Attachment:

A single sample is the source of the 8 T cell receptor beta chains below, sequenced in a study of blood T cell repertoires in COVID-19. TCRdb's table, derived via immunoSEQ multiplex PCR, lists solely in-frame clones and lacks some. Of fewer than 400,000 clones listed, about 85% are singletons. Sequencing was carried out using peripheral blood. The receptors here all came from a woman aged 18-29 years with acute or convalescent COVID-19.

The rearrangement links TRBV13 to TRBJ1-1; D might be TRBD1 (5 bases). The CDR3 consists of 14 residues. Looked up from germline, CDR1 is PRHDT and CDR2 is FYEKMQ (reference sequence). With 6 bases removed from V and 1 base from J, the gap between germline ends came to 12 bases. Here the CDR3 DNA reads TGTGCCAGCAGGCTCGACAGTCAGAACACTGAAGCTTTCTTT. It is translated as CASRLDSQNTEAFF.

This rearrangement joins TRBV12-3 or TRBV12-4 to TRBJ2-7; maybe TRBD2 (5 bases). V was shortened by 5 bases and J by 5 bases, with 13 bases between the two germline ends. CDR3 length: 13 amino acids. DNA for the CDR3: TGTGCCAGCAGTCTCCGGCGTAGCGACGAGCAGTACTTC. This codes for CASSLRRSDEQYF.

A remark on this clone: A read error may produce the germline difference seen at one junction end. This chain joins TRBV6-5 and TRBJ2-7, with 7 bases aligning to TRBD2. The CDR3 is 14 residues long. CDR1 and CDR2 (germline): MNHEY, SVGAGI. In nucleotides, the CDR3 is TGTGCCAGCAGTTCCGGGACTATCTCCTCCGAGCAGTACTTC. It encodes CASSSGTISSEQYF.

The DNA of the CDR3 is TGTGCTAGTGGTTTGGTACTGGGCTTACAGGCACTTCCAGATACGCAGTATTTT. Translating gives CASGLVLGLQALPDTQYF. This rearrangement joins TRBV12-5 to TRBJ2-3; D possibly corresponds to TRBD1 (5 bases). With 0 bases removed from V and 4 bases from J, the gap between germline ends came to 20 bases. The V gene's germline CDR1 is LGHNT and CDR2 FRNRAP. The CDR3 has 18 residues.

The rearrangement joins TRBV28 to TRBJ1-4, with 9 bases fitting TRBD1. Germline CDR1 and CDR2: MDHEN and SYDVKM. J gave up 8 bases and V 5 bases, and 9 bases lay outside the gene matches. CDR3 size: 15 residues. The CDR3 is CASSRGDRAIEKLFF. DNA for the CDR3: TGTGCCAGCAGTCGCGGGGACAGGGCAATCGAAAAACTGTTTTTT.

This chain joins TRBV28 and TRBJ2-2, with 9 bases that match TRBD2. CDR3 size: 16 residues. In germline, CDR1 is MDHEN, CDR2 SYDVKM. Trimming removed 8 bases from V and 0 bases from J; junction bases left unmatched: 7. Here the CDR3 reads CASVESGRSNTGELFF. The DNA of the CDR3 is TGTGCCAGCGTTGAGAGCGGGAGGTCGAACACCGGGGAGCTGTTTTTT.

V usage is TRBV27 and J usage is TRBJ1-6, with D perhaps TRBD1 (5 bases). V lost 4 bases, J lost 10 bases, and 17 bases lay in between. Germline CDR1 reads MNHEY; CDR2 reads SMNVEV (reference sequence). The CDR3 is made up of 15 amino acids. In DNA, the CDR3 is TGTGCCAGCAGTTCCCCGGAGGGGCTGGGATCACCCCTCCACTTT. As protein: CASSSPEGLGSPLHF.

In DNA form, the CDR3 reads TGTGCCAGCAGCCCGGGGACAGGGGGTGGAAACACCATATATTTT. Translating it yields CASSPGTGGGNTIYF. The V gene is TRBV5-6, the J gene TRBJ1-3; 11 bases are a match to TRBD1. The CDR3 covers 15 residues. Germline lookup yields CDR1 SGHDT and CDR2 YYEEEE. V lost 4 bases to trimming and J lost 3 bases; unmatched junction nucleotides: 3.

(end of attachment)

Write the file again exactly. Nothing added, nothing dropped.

A single sample is the source of the 8 T cell receptor beta chains below, sequenced in a study of blood T cell repertoires in COVID-19. TCRdb's table, derived via immunoSEQ multiplex PCR, lists solely in-frame clones and lacks some. Of fewer than 400,000 clones listed, about 85% are singletons. Sequencing was carried out using peripheral blood. The receptors here all came from a woman aged 18-29 years with acute or convalescent COVID-19.

The rearrangement links TRBV13 to TRBJ1-1; D might be TRBD1 (5 bases). The CDR3 consists of 14 residues. Looked up from germline, CDR1 is PRHDT and CDR2 is FYEKMQ (reference sequence). With 6 bases removed from V and 1 base from J, the gap between germline ends came to 12 bases. Here the CDR3 DNA reads TGTGCCAGCAGGCTCGACAGTCAGAACACTGAAGCTTTCTTT. It is translated as CASRLDSQNTEAFF.

This rearrangement joins TRBV12-3 or TRBV12-4 to TRBJ2-7; maybe TRBD2 (5 bases). V was shortened by 5 bases and J by 5 bases, with 13 bases between the two germline ends. CDR3 length: 13 amino acids. DNA for the CDR3: TGTGCCAGCAGTCTCCGGCGTAGCGACGAGCAGTACTTC. This codes for CASSLRRSDEQYF.

A remark on this clone: A read error may produce the germline difference seen at one junction end. This chain joins TRBV6-5 and TRBJ2-7, with 7 bases aligning to TRBD2. The CDR3 is 14 residues long. CDR1 and CDR2 (germline): MNHEY, SVGAGI. In nucleotides, the CDR3 is TGTGCCAGCAGTTCCGGGACTATCTCCTCCGAGCAGTACTTC. It encodes CASSSGTISSEQYF.

The DNA of the CDR3 is TGTGCTAGTGGTTTGGTACTGGGCTTACAGGCACTTCCAGATACGCAGTATTTT. Translating gives CASGLVLGLQALPDTQYF. This rearrangement joins TRBV12-5 to TRBJ2-3; D possibly corresponds to TRBD1 (5 bases). With 0 bases removed from V and 4 bases from J, the gap between germline ends came to 20 bases. The V gene's germline CDR1 is LGHNT and CDR2 FRNRAP. The CDR3 has 18 residues.

The rearrangement joins TRBV28 to TRBJ1-4, with 9 bases fitting TRBD1. Germline CDR1 and CDR2: MDHEN and SYDVKM. J gave up 8 bases and V 5 bases, and 9 bases lay outside the gene matches. CDR3 size: 15 residues. The CDR3 is CASSRGDRAIEKLFF. DNA for the CDR3: TGTGCCAGCAGTCGCGGGGACAGGGCAATCGAAAAACTGTTTTTT.

This chain joins TRBV28 and TRBJ2-2, with 9 bases that match TRBD2. CDR3 size: 16 residues. In germline, CDR1 is MDHEN, CDR2 SYDVKM. Trimming removed 8 bases from V and 0 bases from J; junction bases left unmatched: 7. Here the CDR3 reads CASVESGRSNTGELFF. The DNA of the CDR3 is TGTGCCAGCGTTGAGAGCGGGAGGTCGAACACCGGGGAGCTGTTTTTT.

V usage is TRBV27 and J usage is TRBJ1-6, with D perhaps TRBD1 (5 bases). V lost 4 bases, J lost 10 bases, and 17 bases lay in between. Germline CDR1 reads MNHEY; CDR2 reads SMNVEV (reference sequence). The CDR3 is made up of 15 amino acids. In DNA, the CDR3 is TGTGCCAGCAGTTCCCCGGAGGGGCTGGGATCACCCCTCCACTTT. As protein: CASSSPEGLGSPLHF.

In DNA form, the CDR3 reads TGTGCCAGCAGCCCGGGGACAGGGGGTGGAAACACCATATATTTT. Translating it yields CASSPGTGGGNTIYF. The V gene is TRBV5-6, the J gene TRBJ1-3; 11 bases are a match to TRBD1. The CDR3 covers 15 residues. Germline lookup yields CDR1 SGHDT and CDR2 YYEEEE. V lost 4 bases to trimming and J lost 3 bases; unmatched junction nucleotides: 3.